Impacting the risk of falling: How do Accelerometers work?

Injuries due to falling are an important health concern in the US.  According to the National Institute of Health, falls are the most common accident in individuals over the age of 65.  In the year 2010 there were 4.1 deaths per 100,000 people per year in the country.  In this Problem Based Learning Activity students will explore the physics behind center of gravity and tipping point as they seek to understand the mechanisms behind people losing their balance.  Students will explore the One Health Initiative and experiment with accelerometers to learn how researchers in the ASSIST (Advanced Self-Powered Systems of Integrated Technology) program are working to design wearable self-powered devices that can prevent accidents and illness.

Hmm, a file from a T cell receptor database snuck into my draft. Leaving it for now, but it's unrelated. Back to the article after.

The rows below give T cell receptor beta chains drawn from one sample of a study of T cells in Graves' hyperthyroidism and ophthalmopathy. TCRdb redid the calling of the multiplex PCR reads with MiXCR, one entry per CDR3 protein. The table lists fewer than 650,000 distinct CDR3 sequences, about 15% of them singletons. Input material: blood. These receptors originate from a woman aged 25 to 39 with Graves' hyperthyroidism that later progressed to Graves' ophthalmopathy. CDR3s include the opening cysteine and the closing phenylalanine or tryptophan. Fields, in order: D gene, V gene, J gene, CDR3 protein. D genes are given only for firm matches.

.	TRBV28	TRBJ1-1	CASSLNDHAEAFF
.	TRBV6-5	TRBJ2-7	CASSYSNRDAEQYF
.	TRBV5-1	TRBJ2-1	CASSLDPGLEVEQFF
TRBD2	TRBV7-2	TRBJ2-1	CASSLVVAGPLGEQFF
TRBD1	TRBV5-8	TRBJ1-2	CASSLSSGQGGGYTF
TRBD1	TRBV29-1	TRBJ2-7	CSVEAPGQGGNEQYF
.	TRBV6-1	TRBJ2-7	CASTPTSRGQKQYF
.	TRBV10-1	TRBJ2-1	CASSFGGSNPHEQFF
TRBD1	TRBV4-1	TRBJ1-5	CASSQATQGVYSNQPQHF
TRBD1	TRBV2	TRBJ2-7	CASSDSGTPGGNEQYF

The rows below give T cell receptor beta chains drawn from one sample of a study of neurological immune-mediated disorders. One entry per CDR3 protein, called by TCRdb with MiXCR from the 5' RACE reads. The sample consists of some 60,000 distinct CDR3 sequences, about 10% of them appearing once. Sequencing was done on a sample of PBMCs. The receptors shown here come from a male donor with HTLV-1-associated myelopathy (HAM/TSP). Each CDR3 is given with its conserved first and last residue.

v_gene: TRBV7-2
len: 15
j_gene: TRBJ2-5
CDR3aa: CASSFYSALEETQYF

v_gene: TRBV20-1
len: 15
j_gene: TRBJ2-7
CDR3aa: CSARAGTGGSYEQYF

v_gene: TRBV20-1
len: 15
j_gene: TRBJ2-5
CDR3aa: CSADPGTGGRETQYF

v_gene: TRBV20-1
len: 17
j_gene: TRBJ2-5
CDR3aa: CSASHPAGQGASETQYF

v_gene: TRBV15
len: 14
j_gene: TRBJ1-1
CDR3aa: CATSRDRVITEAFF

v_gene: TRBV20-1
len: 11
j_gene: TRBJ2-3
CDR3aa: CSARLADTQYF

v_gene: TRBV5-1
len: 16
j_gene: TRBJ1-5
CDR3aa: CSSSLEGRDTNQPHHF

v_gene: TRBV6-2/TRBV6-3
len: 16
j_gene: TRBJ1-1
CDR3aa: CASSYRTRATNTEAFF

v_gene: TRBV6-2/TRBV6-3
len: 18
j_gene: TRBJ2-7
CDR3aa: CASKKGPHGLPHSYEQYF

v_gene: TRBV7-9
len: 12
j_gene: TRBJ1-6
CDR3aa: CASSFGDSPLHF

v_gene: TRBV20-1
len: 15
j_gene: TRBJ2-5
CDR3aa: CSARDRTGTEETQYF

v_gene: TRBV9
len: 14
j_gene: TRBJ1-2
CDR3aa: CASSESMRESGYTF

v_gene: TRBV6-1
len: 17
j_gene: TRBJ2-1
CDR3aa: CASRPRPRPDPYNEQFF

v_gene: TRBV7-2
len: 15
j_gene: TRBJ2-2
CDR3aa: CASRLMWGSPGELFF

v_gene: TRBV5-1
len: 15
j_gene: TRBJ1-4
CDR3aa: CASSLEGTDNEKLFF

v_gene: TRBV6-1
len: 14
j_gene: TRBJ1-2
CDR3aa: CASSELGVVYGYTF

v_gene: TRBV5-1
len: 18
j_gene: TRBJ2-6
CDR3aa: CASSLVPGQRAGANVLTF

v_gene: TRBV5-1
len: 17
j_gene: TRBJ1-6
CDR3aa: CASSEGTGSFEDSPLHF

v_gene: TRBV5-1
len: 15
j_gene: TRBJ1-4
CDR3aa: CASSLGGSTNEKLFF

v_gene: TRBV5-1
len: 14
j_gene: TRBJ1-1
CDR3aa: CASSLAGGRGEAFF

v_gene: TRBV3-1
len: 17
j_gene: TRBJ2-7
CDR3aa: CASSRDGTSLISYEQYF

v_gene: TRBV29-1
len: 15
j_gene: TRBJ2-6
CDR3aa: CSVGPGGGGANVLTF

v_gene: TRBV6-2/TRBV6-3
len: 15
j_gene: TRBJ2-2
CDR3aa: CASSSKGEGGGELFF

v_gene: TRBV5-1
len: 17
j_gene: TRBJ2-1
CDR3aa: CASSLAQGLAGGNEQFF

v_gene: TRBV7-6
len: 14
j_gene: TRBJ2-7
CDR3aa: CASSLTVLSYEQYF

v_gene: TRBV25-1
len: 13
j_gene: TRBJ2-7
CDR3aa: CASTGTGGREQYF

Students will work with accelerometers that can be found in the TI sensor tags, on iPads, on most cell phones, etc.  In this lesson the accelerometer the students will use is the SparkView application from PASCO and the accelerometer that is built into their ios device. Students will experiment, collect and analyze data and determine thresholds for falling.  At the end of the project each group of students must be able to explain how their accelerometer works.  Each group must also show how they have visualized and analyzed the data to determine accelerometer readings that will indicate situations where the person is capable of falling.  Students will prepare a lab report at the end of the project and present their findings to the class.

Author: Evelyn Baldwin

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